Critical Commentary: Buddhist monks incite Muslim killings in Myanmar

Posted on April 11, 2013 by


Recently, there have been a number of attacks and riots in Meikhtial, Myanmar.  Buddhists and Muslims have been at each other’s throats.  This news article was published by Reuters, authored by Jason Szep.  The article was published on April 8th, 2013, and most of the violence occurred in late March 2013.

The country of Myanmar has approximately 60 million people with about 90% Buddhists and 5% Muslims.  Muslims usually have better jobs than the Buddhists.  They own better real estate, own shops, and earn more money.  The Buddhists function mainly as laborers and street vendors.  The social positions create animosity towards the Muslims.  This is an economic motive for the violence, but the motives are also religious.  Some Muslim men are marrying Buddhist women and converting them, something Buddhists are against.  Some Buddhist monks have encouraged boycotting of Muslims businesses and others have encouraged violence.  The Muslims are not blameless however as the first person to die in the violence was a Buddhist monk killed by Muslims.  The main violence broke out on March 20th and ended on March 22nd when martial law was imposed by the government.  The government and police force was addressed throughout the article.  They were described as standing by while riots occurred and watching the violence unfold.  The spokespeople for the police denied that the police tolerated the violence.

The tone of the article is relatively neutral, however there is a shift in what side the article seemed to sympathize for.  The title directly blames Buddhists for the violence against Muslims.  The article started by describing Buddhist violence, portraying them as the “bad guys” and the Muslims as the victims.  The first paragraph describes a Buddhist monk holding a young Muslim girl saying if the police come any closer he will slit her throat.  It then talks about the violence caused by the Buddhists.  The causes for any violence are withheld until page 2 of 9.  This gives the reader the feeling that the Buddhists are the “bad guys” and are causing needless violence.  The opening functions as a good attention getter by drawing the reader in by describing violence that the reader wants to know the cause of.   However, the reader is stuck with an impression that may not be able to change for the rest of the article, regardless of whether it is the right or wrong impression.

After the first part of the article, it switches into explaining why the conflict is happening.  The economic statuses are given and the Buddhists are painted in a slightly different light.  When these are given, the article describes the Muslims “earning conspicuously more than the city’s Buddhist majority.”  The use of the word conspicuously is not neutral.  The reader is influenced by this word choice into thinking there is something conspicuous about the Muslims when there might not actually be anything of significance.  Whether intentional or not, the article put the reader’s mind against the Muslims by having them doubt their innocence.  This is not to say that the Muslim’s are or are not innocent but address a turning point in the article.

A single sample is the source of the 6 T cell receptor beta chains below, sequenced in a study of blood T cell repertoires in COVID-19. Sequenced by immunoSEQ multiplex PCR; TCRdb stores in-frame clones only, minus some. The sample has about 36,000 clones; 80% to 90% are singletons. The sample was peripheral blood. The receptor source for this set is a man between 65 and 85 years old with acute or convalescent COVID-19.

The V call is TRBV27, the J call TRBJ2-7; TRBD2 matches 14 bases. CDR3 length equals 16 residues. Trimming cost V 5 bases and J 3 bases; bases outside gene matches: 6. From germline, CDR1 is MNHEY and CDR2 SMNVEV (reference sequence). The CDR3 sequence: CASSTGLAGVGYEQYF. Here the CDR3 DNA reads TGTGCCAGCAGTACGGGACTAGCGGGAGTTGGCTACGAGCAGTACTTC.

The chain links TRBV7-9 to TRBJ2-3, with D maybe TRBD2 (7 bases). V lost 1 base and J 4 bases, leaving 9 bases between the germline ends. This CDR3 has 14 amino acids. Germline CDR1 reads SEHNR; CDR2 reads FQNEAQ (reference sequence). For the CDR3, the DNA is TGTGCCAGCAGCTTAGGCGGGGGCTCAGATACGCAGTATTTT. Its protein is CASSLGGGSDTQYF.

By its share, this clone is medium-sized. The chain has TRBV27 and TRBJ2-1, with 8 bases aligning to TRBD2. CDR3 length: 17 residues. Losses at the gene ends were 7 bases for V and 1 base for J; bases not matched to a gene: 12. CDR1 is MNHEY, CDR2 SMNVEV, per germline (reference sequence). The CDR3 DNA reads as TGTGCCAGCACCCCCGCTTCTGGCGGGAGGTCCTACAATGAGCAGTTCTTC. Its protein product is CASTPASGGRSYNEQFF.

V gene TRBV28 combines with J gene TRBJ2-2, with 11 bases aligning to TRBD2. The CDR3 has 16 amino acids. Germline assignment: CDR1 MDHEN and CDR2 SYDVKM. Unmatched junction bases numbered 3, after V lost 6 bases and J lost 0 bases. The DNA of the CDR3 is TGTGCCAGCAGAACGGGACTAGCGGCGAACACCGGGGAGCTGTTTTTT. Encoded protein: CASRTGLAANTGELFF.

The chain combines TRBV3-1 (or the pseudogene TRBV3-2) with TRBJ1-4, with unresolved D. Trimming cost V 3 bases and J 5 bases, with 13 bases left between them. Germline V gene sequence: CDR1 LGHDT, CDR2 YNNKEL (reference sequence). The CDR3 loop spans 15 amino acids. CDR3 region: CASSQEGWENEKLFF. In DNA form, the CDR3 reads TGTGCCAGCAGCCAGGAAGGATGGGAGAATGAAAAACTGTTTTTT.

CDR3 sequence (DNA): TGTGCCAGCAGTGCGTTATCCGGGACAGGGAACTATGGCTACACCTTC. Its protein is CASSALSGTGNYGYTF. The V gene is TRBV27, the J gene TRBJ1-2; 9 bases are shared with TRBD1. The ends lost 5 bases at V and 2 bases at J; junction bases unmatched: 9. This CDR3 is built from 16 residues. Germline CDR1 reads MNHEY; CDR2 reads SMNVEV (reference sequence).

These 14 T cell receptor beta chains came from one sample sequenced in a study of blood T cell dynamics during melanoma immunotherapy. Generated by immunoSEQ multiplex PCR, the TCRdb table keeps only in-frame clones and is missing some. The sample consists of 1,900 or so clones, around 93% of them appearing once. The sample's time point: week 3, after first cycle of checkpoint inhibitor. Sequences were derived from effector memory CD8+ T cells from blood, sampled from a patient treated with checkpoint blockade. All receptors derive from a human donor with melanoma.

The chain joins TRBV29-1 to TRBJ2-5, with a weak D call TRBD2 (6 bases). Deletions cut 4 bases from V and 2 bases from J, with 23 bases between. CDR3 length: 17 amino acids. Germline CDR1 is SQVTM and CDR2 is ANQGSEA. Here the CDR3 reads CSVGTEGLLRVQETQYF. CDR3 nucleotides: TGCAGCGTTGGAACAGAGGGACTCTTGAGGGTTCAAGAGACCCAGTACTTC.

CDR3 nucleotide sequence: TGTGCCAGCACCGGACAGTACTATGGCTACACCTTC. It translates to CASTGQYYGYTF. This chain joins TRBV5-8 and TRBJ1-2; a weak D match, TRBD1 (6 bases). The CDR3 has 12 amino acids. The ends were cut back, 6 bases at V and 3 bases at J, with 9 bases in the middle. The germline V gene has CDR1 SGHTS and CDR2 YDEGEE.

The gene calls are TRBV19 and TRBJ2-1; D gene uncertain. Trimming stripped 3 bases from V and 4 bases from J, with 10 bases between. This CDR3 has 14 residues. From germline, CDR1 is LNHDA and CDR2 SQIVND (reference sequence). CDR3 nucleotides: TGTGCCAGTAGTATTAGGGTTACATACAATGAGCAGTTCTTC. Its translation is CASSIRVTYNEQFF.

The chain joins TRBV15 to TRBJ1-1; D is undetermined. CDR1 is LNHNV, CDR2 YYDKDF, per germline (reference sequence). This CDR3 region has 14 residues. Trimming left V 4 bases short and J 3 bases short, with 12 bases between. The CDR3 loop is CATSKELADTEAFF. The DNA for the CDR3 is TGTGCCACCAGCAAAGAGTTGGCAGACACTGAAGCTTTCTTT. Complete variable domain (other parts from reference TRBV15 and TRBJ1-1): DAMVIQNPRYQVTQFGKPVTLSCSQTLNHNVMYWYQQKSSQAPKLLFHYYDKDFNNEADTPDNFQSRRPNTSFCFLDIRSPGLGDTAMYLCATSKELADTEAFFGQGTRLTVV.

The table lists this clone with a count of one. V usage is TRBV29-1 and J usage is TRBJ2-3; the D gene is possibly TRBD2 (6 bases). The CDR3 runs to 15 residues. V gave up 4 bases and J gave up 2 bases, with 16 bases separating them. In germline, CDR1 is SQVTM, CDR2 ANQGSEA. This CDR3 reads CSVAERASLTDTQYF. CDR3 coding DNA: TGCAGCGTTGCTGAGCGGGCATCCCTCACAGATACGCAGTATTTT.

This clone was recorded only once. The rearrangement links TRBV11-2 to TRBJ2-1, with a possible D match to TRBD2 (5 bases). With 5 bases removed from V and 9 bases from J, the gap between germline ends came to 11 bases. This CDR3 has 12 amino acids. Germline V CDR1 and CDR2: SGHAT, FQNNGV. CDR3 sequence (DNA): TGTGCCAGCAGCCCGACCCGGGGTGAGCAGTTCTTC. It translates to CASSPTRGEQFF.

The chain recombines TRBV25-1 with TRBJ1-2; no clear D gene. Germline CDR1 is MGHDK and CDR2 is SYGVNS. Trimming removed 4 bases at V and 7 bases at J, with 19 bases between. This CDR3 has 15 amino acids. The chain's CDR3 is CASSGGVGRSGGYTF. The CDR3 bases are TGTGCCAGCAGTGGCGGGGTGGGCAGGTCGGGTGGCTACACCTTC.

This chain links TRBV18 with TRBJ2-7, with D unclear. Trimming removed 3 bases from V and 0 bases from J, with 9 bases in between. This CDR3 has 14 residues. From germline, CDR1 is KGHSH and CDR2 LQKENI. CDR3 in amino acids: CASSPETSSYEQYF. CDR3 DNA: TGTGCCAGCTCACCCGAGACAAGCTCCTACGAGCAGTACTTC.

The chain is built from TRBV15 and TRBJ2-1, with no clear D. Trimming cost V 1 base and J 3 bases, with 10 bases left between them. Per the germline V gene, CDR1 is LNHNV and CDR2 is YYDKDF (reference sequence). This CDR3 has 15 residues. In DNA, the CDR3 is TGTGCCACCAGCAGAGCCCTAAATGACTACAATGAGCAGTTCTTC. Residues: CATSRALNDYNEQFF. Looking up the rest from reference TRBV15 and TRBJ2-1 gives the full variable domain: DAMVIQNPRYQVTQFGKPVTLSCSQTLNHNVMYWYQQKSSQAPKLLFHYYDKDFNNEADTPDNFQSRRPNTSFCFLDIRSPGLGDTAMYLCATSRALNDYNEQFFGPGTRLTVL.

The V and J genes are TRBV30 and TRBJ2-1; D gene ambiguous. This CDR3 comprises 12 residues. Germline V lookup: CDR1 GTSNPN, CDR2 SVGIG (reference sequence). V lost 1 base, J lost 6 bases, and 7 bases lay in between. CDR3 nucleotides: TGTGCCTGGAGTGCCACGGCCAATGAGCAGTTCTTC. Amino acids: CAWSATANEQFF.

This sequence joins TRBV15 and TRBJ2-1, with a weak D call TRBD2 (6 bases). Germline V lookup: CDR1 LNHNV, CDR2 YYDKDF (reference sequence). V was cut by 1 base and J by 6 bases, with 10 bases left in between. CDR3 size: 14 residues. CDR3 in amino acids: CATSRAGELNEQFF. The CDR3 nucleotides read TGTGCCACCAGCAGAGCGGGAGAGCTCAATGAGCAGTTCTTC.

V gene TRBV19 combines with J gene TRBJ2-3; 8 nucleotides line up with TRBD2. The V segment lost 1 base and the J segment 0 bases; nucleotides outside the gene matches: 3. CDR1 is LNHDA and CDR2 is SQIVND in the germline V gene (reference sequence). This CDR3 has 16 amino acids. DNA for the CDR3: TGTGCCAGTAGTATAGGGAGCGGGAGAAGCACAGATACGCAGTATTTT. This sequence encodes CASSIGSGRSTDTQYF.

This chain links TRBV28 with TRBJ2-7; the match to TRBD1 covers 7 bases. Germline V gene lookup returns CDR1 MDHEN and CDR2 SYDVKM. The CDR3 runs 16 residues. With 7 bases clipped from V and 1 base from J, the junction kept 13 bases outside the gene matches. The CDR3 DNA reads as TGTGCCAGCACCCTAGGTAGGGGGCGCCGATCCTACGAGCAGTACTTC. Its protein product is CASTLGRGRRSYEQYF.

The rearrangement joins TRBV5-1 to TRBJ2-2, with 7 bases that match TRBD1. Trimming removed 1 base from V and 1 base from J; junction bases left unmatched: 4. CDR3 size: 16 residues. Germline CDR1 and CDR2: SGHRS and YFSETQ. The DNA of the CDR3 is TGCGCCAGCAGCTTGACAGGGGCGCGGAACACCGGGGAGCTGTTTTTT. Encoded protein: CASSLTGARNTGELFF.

When explaining the causes of the violence, the article seems to justify the actions Buddhists have taken.  The Buddhists are portrayed as a lower class that is rising up against a wealthier class searching for economic equality without discrimination.  Instances are given in the article about Muslim discrimination of Buddhists about where they allow cars to be parked and how well they treat them at their business.  A scene is described where a Buddhist is beaten by a Muslim shop owner’s staff after the owner damaged the gold hair clip the Buddhist was trying to sell.  This gives reason for the reader to support the Buddhists in the conflict because the reader is told of actions taken against the Buddhists and that they are only retaliating to unfair treatment.

The article has limited talk about religion and chose to emphasize the violence.  A portion is dedicated to the Buddhists monks involvement in the violence as opposed to what they usually stand for.  Buddhism usually stays away from crusades or jihads and tries to emphasize peace, clarity, and wisdom.  This image is not represented by monks who have taken to violence and wielding knives.  Monks do get involved in the community, but if involved in a situation like this they would be expected to be promoting peace and democracy.  This is what happened in 2011 when the county went from a military controlled state to a democracy.  There are some Buddhist leaders that have been preaching for peace they have not been able to stop the violence and destruction.  One of these leaders is a Nobel Peace Prize recipient but has been unable to defuse the situation, undermining her position.

The overall tone of this article was not negative toward religion.  This article was focused on telling the events that took place but did address causation and parts of the religious forces behind the violence.  An underlying argument was made for the reader to support the Buddhists as an underdog against the Muslims, a higher social class.

Source: Szep, Jason, Reuters, Buddhist monks incite Muslim killings in Myanmar, Apr. 8th, 2013,

Josh Portner

Posted in: Uncategorized